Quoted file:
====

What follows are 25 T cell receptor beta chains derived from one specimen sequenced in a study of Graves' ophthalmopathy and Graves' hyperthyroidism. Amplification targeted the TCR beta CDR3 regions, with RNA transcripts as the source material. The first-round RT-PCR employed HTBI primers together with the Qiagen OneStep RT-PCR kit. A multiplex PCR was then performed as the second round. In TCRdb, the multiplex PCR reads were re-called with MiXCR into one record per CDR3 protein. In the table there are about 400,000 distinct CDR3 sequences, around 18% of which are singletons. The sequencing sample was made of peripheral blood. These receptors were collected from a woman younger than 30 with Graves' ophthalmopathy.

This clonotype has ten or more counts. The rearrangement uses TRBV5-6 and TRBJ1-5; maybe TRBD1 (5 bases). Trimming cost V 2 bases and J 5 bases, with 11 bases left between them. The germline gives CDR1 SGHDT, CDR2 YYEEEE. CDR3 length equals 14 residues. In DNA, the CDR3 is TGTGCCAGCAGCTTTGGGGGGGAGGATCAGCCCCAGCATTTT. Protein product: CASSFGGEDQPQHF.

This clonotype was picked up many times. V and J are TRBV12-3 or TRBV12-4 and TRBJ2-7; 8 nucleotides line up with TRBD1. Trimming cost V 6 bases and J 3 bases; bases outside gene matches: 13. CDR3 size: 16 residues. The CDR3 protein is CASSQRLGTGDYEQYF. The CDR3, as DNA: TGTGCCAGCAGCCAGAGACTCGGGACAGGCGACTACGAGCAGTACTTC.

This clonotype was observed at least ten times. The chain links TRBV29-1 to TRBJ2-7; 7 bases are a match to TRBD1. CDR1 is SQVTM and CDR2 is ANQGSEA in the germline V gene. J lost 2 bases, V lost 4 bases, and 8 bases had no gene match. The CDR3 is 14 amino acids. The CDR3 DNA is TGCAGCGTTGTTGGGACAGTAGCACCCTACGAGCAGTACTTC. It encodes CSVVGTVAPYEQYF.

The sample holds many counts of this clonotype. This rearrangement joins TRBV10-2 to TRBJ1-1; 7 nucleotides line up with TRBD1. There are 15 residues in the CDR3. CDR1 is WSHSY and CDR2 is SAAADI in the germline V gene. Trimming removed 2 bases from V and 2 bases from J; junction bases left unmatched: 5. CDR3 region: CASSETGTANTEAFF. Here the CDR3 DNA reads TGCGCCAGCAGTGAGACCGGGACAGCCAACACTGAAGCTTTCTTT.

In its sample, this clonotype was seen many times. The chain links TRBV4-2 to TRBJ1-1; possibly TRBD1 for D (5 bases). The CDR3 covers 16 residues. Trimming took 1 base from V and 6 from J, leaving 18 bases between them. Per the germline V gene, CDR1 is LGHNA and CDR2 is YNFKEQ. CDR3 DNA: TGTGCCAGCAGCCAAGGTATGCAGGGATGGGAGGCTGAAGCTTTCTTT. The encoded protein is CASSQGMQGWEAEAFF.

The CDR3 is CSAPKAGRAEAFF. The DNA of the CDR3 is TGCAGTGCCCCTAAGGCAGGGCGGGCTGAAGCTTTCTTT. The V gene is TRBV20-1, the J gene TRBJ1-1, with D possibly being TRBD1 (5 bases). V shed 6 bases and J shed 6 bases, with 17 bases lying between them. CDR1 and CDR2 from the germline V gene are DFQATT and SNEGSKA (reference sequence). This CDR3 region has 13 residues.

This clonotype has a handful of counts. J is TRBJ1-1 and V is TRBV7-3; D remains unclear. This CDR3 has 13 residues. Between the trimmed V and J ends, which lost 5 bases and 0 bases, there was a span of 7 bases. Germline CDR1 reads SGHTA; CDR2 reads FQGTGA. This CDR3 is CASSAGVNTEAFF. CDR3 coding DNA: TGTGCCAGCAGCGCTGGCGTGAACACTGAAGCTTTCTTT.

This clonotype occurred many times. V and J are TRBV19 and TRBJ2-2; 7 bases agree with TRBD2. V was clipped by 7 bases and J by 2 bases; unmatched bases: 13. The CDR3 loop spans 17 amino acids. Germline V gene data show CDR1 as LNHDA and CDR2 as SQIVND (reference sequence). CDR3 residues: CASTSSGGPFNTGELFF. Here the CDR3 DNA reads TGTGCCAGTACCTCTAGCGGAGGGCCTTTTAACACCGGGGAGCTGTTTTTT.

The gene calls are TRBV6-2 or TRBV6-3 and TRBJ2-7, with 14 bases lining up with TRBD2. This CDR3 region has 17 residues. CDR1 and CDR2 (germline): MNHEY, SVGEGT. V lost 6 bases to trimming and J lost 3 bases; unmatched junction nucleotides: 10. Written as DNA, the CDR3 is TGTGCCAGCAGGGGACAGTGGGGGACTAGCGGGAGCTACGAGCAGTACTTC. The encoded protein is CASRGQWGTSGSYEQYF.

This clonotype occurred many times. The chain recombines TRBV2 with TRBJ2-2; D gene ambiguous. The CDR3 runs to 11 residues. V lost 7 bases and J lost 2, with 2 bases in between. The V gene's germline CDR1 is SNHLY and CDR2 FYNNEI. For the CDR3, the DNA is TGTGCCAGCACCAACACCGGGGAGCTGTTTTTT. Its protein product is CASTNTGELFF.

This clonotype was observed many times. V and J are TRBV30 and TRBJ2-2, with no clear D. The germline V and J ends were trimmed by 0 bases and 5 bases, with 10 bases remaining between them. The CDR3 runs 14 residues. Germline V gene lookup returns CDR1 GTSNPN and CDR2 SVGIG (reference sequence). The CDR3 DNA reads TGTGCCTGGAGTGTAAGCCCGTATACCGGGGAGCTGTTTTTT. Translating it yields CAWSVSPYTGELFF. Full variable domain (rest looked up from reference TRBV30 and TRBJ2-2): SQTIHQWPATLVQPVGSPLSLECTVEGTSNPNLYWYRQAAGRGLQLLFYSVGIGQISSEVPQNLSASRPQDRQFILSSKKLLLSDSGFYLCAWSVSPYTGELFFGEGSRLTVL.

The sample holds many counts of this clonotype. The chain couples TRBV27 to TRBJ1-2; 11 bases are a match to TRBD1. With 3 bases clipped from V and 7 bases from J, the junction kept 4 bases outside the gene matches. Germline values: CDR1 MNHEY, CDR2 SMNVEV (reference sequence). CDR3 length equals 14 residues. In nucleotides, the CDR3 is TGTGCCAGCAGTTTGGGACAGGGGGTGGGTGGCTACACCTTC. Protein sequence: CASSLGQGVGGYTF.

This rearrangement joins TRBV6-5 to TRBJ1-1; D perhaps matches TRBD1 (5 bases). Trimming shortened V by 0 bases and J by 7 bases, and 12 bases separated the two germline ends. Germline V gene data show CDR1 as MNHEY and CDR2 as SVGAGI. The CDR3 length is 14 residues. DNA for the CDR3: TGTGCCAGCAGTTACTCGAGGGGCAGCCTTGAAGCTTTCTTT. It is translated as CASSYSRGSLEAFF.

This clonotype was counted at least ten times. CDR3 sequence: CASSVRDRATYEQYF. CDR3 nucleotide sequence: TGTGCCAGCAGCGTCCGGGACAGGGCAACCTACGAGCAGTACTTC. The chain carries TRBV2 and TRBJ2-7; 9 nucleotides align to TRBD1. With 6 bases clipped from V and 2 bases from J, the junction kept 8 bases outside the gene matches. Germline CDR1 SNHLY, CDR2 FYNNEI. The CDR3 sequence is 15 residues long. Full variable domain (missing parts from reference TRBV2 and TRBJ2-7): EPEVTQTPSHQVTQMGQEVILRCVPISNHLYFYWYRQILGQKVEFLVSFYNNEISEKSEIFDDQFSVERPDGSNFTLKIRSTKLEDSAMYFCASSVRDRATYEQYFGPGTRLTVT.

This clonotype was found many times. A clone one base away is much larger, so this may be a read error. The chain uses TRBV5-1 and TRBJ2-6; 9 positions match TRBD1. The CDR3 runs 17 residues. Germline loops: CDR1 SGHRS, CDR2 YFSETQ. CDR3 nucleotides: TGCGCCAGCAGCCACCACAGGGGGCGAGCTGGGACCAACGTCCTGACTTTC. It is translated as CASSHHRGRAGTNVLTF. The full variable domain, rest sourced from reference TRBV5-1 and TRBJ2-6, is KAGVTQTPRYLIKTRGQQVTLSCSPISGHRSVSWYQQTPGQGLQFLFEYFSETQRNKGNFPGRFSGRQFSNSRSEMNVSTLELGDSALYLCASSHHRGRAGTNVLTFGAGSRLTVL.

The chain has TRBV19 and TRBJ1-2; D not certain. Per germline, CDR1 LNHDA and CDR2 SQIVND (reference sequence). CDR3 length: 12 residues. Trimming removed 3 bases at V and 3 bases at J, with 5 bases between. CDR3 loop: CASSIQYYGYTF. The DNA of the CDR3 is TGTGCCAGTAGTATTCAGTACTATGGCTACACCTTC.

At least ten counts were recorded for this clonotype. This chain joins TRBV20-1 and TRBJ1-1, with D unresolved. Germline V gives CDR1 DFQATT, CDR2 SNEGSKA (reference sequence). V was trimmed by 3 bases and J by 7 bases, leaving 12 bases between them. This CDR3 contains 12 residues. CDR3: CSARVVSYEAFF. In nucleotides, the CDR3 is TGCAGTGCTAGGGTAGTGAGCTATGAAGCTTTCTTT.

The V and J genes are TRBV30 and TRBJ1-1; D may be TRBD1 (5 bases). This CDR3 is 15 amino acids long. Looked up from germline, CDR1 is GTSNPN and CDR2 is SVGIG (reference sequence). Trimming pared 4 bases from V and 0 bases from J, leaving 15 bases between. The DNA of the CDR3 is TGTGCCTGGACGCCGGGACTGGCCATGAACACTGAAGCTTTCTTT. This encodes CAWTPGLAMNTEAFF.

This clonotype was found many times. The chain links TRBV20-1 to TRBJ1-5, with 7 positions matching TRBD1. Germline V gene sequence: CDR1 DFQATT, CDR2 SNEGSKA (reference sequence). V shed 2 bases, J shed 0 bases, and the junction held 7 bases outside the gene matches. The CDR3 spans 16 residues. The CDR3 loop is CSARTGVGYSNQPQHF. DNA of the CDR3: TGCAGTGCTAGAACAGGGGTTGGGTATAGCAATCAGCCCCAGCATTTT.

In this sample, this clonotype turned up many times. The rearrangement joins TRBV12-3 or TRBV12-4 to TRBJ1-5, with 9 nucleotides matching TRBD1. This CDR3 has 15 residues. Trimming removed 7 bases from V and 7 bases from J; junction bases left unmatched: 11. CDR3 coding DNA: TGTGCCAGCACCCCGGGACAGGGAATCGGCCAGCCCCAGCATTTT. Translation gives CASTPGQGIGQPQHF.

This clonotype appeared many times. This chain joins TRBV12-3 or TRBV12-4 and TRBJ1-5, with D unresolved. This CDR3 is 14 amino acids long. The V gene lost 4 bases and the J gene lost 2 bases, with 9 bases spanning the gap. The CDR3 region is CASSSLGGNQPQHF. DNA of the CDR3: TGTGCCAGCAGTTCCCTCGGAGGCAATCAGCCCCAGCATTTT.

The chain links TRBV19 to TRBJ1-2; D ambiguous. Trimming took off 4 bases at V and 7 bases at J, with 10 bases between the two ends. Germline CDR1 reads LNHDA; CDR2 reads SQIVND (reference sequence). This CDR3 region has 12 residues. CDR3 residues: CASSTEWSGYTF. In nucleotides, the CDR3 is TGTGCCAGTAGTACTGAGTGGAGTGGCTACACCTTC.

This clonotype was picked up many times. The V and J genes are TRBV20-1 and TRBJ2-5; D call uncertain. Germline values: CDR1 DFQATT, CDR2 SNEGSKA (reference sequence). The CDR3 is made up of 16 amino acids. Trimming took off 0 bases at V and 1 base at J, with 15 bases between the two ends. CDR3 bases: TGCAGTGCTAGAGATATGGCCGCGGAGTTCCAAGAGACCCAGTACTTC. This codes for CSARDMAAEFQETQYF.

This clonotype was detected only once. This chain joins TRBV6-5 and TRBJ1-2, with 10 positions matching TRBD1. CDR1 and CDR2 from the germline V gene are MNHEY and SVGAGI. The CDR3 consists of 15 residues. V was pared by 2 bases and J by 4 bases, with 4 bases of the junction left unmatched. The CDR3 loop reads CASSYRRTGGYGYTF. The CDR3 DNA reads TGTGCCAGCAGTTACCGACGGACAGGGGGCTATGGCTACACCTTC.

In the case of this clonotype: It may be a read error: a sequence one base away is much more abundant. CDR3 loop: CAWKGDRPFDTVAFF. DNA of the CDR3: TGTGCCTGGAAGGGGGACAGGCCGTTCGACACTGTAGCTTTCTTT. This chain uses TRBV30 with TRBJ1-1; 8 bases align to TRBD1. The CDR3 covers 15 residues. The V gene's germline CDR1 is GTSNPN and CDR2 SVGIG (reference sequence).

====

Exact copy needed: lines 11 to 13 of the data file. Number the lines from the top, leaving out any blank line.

This clonotype occurred many times. The chain recombines TRBV2 with TRBJ2-2; D gene ambiguous. The CDR3 runs to 11 residues. V lost 7 bases and J lost 2, with 2 bases in between. The V gene's germline CDR1 is SNHLY and CDR2 FYNNEI. For the CDR3, the DNA is TGTGCCAGCACCAACACCGGGGAGCTGTTTTTT. Its protein product is CASTNTGELFF.

This clonotype was observed many times. V and J are TRBV30 and TRBJ2-2, with no clear D. The germline V and J ends were trimmed by 0 bases and 5 bases, with 10 bases remaining between them. The CDR3 runs 14 residues. Germline V gene lookup returns CDR1 GTSNPN and CDR2 SVGIG (reference sequence). The CDR3 DNA reads TGTGCCTGGAGTGTAAGCCCGTATACCGGGGAGCTGTTTTTT. Translating it yields CAWSVSPYTGELFF. Full variable domain (rest looked up from reference TRBV30 and TRBJ2-2): SQTIHQWPATLVQPVGSPLSLECTVEGTSNPNLYWYRQAAGRGLQLLFYSVGIGQISSEVPQNLSASRPQDRQFILSSKKLLLSDSGFYLCAWSVSPYTGELFFGEGSRLTVL.

The sample holds many counts of this clonotype. The chain couples TRBV27 to TRBJ1-2; 11 bases are a match to TRBD1. With 3 bases clipped from V and 7 bases from J, the junction kept 4 bases outside the gene matches. Germline values: CDR1 MNHEY, CDR2 SMNVEV (reference sequence). CDR3 length equals 14 residues. In nucleotides, the CDR3 is TGTGCCAGCAGTTTGGGACAGGGGGTGGGTGGCTACACCTTC. Protein sequence: CASSLGQGVGGYTF.